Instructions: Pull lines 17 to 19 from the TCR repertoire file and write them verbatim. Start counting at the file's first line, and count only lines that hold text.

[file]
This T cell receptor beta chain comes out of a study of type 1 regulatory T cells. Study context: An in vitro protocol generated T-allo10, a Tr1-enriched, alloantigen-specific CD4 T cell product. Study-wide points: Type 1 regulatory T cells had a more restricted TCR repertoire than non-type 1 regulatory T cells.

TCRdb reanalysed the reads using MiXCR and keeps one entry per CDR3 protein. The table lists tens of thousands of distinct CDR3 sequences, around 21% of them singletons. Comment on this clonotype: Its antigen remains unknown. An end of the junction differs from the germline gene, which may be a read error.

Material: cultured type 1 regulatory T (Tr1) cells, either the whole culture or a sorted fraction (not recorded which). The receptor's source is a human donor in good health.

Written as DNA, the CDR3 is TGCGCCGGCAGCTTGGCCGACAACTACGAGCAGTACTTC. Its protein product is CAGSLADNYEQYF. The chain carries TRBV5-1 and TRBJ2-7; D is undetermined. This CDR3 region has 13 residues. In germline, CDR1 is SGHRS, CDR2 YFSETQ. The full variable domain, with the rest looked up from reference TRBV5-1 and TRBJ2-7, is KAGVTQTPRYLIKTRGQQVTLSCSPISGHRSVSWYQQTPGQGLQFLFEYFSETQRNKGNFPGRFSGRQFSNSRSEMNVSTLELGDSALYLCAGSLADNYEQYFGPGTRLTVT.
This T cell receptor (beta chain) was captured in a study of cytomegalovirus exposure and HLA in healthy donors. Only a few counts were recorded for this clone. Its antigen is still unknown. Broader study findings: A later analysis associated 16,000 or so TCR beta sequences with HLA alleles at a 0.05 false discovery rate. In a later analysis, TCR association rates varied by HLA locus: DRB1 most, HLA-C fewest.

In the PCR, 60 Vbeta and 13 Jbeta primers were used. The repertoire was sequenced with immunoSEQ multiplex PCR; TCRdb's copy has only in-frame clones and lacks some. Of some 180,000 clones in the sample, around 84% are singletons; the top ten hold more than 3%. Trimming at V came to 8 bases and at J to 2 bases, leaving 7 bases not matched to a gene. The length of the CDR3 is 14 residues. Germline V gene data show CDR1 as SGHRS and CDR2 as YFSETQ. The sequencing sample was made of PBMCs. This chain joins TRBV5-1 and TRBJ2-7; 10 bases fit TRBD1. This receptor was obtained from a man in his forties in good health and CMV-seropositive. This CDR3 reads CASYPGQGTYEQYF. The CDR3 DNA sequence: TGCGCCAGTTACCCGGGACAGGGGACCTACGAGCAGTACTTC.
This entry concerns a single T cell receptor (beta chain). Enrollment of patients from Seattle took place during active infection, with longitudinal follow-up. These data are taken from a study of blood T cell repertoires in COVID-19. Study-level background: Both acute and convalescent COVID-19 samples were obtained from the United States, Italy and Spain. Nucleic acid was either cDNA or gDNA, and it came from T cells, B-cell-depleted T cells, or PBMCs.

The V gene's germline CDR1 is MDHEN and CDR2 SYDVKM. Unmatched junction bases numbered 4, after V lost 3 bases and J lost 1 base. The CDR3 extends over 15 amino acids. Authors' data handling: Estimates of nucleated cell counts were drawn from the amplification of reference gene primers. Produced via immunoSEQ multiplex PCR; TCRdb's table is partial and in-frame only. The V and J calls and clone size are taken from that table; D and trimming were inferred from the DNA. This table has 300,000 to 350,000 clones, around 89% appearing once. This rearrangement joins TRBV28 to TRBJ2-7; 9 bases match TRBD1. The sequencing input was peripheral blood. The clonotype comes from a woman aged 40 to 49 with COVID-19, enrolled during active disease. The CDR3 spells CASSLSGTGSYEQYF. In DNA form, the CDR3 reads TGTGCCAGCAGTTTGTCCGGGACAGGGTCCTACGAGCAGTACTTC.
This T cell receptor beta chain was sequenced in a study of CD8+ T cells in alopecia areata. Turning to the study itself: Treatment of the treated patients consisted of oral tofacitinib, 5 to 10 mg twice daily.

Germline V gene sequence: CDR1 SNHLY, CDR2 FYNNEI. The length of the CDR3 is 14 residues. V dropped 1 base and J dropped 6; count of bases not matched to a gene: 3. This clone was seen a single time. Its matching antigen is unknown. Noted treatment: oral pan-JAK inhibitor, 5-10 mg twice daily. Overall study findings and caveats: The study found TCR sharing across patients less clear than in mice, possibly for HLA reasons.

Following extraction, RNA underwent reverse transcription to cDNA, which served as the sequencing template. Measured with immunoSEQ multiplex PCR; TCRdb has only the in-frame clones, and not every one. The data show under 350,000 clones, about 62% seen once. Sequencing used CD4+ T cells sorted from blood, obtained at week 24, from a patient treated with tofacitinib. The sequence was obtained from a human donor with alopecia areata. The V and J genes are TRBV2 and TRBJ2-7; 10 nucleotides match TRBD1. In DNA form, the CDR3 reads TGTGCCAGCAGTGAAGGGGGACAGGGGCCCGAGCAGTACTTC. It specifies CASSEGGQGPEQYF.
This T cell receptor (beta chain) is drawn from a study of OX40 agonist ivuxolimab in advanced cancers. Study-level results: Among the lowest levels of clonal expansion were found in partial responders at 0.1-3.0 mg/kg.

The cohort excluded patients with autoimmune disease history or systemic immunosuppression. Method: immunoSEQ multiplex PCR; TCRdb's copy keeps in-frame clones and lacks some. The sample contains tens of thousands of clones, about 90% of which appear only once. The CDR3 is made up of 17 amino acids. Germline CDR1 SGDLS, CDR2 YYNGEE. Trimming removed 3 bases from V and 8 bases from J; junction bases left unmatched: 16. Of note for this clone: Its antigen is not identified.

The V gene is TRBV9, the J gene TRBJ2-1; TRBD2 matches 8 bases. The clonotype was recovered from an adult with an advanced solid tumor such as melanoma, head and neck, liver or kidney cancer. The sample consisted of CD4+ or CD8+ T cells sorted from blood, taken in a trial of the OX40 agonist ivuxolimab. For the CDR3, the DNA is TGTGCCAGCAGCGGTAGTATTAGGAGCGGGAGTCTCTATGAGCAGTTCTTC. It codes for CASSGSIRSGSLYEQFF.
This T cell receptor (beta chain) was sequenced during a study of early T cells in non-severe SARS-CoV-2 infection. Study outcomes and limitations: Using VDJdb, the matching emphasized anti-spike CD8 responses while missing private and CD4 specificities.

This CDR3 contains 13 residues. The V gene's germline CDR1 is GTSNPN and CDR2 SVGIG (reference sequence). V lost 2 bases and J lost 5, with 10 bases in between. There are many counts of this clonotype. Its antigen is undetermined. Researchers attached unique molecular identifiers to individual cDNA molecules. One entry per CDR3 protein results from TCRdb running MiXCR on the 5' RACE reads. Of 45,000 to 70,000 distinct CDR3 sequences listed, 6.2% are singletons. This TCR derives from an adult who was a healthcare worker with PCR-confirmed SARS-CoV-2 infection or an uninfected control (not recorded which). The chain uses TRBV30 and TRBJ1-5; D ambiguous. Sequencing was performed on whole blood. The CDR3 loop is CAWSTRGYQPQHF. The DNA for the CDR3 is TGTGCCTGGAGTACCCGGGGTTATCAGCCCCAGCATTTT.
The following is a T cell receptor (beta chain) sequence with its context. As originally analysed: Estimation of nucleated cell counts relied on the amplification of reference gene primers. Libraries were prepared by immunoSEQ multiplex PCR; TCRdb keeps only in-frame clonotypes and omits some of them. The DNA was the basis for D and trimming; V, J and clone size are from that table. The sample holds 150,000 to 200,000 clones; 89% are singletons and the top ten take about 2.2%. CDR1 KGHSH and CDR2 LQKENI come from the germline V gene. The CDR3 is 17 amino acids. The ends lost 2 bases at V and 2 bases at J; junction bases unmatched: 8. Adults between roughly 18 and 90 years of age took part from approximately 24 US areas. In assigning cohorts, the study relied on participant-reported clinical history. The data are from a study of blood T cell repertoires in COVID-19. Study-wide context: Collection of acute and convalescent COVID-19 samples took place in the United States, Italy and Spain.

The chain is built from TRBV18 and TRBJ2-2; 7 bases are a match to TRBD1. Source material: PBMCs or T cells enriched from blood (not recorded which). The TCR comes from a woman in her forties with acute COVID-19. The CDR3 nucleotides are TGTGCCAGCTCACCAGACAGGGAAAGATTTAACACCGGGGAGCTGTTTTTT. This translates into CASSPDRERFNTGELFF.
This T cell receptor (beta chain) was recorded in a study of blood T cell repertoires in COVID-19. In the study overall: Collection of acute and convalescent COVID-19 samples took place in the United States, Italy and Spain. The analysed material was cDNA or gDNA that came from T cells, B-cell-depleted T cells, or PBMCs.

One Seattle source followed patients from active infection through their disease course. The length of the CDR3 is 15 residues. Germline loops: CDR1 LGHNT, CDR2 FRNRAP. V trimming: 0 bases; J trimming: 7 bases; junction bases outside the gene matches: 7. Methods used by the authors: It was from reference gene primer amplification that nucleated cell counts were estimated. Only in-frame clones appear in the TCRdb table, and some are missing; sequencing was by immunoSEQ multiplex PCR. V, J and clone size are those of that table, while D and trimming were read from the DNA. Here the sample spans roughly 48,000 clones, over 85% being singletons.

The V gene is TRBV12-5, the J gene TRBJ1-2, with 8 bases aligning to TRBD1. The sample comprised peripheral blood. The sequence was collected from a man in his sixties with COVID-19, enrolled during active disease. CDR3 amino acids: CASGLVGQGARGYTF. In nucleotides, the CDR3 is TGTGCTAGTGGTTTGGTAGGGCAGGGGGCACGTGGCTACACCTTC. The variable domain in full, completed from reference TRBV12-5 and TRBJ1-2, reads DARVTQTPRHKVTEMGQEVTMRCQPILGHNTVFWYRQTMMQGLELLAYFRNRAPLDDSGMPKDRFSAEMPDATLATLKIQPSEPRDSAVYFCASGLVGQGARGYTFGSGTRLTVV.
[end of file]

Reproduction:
The following is a T cell receptor (beta chain) sequence with its context. As originally analysed: Estimation of nucleated cell counts relied on the amplification of reference gene primers. Libraries were prepared by immunoSEQ multiplex PCR; TCRdb keeps only in-frame clonotypes and omits some of them. The DNA was the basis for D and trimming; V, J and clone size are from that table. The sample holds 150,000 to 200,000 clones; 89% are singletons and the top ten take about 2.2%. CDR1 KGHSH and CDR2 LQKENI come from the germline V gene. The CDR3 is 17 amino acids. The ends lost 2 bases at V and 2 bases at J; junction bases unmatched: 8. Adults between roughly 18 and 90 years of age took part from approximately 24 US areas. In assigning cohorts, the study relied on participant-reported clinical history. The data are from a study of blood T cell repertoires in COVID-19. Study-wide context: Collection of acute and convalescent COVID-19 samples took place in the United States, Italy and Spain.

The chain is built from TRBV18 and TRBJ2-2; 7 bases are a match to TRBD1. Source material: PBMCs or T cells enriched from blood (not recorded which). The TCR comes from a woman in her forties with acute COVID-19. The CDR3 nucleotides are TGTGCCAGCTCACCAGACAGGGAAAGATTTAACACCGGGGAGCTGTTTTTT. This translates into CASSPDRERFNTGELFF.
This T cell receptor (beta chain) was recorded in a study of blood T cell repertoires in COVID-19. In the study overall: Collection of acute and convalescent COVID-19 samples took place in the United States, Italy and Spain. The analysed material was cDNA or gDNA that came from T cells, B-cell-depleted T cells, or PBMCs.